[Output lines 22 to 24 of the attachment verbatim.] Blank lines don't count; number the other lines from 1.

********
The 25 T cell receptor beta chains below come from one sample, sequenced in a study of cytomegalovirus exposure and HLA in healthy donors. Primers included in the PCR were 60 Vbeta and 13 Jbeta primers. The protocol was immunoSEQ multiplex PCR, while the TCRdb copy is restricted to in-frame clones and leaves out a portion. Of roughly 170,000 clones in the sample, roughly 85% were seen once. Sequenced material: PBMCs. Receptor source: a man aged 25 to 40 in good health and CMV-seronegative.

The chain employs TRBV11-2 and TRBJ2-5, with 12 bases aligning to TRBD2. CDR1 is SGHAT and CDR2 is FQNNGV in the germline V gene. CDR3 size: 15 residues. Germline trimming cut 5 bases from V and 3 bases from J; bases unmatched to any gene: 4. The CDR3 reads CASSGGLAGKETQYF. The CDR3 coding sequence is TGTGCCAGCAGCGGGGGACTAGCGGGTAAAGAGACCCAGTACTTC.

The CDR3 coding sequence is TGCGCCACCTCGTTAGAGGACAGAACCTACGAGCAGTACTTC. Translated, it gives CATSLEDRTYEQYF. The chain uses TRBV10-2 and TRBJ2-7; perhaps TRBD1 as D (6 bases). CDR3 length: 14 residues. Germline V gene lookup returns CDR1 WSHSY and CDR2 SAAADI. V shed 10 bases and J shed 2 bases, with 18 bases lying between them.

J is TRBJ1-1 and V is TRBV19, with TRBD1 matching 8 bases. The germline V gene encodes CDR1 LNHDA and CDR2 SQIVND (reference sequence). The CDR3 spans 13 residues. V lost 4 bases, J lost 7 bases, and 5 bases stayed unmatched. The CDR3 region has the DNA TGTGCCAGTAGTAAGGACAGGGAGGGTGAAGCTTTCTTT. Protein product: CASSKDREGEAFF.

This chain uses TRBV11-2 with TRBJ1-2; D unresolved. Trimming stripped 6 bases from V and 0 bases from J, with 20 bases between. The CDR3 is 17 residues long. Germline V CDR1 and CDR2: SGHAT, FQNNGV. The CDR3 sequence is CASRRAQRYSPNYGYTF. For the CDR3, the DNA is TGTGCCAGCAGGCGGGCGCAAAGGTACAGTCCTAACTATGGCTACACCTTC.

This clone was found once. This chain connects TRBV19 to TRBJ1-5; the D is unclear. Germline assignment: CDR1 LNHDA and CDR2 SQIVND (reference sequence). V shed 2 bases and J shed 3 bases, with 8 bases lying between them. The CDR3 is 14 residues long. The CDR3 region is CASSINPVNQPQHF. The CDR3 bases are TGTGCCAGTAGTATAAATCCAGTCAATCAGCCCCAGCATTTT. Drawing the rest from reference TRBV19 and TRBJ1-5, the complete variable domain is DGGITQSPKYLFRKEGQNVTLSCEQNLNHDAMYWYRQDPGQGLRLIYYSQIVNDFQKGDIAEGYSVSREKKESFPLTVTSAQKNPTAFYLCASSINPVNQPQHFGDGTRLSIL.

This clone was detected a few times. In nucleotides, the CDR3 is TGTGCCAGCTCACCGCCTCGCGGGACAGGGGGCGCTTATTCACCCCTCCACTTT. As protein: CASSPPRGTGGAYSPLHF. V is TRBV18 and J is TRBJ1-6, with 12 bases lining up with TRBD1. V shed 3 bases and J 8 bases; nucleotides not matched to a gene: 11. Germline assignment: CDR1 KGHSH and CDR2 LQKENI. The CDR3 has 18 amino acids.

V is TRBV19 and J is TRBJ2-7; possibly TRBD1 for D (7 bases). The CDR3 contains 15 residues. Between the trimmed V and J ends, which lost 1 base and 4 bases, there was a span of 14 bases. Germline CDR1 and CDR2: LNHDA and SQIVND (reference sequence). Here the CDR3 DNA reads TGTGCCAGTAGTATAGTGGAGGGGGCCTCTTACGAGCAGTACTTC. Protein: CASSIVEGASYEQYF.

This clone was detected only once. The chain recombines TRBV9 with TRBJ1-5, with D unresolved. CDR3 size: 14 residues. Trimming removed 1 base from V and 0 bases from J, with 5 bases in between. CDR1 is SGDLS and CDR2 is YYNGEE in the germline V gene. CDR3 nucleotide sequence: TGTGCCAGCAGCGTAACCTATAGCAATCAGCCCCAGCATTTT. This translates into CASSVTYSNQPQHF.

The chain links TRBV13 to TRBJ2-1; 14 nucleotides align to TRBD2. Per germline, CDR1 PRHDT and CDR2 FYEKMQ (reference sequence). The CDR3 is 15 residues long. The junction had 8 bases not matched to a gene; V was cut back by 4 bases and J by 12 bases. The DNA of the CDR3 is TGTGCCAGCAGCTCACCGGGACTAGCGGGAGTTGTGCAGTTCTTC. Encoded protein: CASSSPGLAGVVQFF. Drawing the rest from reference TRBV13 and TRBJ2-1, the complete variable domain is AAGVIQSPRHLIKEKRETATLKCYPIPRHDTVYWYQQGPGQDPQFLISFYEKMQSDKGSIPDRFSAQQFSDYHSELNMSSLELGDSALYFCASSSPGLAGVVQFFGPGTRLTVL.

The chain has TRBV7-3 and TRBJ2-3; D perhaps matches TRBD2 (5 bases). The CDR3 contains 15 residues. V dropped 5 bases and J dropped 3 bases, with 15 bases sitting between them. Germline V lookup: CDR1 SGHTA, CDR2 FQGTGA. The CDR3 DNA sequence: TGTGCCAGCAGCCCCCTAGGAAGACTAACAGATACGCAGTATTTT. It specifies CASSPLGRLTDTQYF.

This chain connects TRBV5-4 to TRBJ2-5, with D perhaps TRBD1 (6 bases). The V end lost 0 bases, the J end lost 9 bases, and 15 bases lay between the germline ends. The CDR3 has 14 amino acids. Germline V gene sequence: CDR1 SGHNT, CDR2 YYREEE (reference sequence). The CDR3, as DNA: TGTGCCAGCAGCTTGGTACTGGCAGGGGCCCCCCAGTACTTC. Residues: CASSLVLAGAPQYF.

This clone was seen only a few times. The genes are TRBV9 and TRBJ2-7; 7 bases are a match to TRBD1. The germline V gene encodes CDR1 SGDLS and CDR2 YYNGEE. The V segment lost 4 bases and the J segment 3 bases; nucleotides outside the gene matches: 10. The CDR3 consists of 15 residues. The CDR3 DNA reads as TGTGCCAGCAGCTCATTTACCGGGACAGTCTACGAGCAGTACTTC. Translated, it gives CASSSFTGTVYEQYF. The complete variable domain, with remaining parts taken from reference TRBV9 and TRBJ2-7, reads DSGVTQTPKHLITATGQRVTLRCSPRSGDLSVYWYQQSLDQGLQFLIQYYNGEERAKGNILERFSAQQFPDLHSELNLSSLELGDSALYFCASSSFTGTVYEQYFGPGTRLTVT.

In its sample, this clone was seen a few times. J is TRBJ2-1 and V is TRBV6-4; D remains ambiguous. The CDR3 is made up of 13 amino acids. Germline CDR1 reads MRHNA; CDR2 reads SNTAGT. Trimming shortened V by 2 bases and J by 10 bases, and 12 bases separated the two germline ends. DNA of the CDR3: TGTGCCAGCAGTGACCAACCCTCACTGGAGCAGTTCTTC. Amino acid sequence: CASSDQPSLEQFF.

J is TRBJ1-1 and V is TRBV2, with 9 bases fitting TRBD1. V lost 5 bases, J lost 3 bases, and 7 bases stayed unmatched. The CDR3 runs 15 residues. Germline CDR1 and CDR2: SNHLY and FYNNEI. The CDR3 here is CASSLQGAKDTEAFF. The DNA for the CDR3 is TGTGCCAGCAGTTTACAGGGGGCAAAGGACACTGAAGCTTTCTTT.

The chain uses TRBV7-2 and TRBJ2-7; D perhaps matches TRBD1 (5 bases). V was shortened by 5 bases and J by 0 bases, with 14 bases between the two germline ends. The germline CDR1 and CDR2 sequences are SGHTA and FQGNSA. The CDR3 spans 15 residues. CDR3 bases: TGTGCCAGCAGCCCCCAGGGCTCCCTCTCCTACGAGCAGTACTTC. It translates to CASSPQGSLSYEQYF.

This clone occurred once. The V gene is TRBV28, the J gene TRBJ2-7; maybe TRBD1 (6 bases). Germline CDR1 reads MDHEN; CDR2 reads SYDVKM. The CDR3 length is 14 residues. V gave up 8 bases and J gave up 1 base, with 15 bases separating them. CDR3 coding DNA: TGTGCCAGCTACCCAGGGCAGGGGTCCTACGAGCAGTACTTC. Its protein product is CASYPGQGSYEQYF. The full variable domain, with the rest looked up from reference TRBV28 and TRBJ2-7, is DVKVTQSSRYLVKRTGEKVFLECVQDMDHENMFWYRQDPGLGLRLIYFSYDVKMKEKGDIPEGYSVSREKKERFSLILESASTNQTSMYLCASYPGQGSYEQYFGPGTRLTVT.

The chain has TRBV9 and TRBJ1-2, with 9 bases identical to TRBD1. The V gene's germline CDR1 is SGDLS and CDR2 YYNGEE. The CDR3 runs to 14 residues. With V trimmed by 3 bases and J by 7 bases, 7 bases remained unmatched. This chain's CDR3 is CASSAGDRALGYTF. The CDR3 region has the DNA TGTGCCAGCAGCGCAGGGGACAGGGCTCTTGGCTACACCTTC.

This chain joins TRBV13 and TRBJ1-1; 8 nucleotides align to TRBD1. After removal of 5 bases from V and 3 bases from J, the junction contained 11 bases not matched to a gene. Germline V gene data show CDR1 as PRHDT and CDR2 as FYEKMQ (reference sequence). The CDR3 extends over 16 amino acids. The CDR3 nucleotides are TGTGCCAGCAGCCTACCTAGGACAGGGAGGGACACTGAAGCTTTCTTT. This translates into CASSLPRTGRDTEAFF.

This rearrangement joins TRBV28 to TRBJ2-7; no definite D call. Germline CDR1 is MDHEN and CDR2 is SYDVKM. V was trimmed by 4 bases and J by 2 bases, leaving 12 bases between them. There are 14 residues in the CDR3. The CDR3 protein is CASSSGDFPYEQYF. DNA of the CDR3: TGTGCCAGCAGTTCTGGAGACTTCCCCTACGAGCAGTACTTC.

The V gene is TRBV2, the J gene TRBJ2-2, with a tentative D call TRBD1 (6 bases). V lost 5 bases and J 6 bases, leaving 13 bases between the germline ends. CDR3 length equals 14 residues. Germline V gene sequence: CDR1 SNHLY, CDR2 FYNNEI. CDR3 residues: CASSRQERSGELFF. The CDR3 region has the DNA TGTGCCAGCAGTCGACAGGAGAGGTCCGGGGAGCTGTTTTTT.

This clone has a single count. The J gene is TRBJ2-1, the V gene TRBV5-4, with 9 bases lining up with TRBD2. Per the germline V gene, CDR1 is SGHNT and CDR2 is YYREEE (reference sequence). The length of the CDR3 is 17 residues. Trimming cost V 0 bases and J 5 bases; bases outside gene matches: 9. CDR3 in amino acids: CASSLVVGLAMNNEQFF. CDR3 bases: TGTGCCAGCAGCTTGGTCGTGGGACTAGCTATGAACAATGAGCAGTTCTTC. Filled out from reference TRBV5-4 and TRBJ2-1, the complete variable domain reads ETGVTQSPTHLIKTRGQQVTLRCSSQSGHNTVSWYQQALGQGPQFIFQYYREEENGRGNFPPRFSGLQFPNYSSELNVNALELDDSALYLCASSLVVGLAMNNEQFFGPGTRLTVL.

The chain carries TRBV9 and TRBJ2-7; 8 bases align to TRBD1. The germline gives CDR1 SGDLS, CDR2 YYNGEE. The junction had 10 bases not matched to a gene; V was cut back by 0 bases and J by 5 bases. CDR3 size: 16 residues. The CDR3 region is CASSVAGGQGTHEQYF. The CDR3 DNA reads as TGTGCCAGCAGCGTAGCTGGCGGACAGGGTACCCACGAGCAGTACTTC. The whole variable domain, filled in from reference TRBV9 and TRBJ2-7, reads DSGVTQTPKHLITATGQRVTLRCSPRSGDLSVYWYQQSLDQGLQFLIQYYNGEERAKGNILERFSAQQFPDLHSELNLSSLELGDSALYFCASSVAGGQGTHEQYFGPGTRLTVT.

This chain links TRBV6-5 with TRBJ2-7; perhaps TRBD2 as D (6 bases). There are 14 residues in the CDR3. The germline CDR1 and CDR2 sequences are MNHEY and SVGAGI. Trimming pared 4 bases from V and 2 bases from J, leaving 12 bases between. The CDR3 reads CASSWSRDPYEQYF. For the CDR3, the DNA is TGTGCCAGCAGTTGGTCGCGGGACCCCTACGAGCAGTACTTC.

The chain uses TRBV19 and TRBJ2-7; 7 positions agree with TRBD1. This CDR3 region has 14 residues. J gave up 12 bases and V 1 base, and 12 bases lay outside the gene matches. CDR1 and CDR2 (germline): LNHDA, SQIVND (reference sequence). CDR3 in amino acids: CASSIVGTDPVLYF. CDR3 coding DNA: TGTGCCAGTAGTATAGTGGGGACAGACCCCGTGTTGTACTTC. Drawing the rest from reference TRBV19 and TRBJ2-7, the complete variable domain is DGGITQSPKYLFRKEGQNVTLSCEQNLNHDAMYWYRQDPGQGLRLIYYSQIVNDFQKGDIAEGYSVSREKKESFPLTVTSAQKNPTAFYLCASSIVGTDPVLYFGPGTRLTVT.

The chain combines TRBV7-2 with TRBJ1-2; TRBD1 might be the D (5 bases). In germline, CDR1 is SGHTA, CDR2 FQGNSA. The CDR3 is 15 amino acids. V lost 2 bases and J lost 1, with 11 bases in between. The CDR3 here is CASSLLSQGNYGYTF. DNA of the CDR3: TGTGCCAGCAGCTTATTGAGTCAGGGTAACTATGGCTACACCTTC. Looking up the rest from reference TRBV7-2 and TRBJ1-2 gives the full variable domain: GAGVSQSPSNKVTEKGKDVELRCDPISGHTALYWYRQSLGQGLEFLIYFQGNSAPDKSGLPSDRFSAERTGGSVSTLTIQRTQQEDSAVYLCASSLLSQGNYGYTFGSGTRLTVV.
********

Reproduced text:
This clone has a single count. The J gene is TRBJ2-1, the V gene TRBV5-4, with 9 bases lining up with TRBD2. Per the germline V gene, CDR1 is SGHNT and CDR2 is YYREEE (reference sequence). The length of the CDR3 is 17 residues. Trimming cost V 0 bases and J 5 bases; bases outside gene matches: 9. CDR3 in amino acids: CASSLVVGLAMNNEQFF. CDR3 bases: TGTGCCAGCAGCTTGGTCGTGGGACTAGCTATGAACAATGAGCAGTTCTTC. Filled out from reference TRBV5-4 and TRBJ2-1, the complete variable domain reads ETGVTQSPTHLIKTRGQQVTLRCSSQSGHNTVSWYQQALGQGPQFIFQYYREEENGRGNFPPRFSGLQFPNYSSELNVNALELDDSALYLCASSLVVGLAMNNEQFFGPGTRLTVL.

The chain carries TRBV9 and TRBJ2-7; 8 bases align to TRBD1. The germline gives CDR1 SGDLS, CDR2 YYNGEE. The junction had 10 bases not matched to a gene; V was cut back by 0 bases and J by 5 bases. CDR3 size: 16 residues. The CDR3 region is CASSVAGGQGTHEQYF. The CDR3 DNA reads as TGTGCCAGCAGCGTAGCTGGCGGACAGGGTACCCACGAGCAGTACTTC. The whole variable domain, filled in from reference TRBV9 and TRBJ2-7, reads DSGVTQTPKHLITATGQRVTLRCSPRSGDLSVYWYQQSLDQGLQFLIQYYNGEERAKGNILERFSAQQFPDLHSELNLSSLELGDSALYFCASSVAGGQGTHEQYFGPGTRLTVT.

This chain links TRBV6-5 with TRBJ2-7; perhaps TRBD2 as D (6 bases). There are 14 residues in the CDR3. The germline CDR1 and CDR2 sequences are MNHEY and SVGAGI. Trimming pared 4 bases from V and 2 bases from J, leaving 12 bases between. The CDR3 reads CASSWSRDPYEQYF. For the CDR3, the DNA is TGTGCCAGCAGTTGGTCGCGGGACCCCTACGAGCAGTACTTC.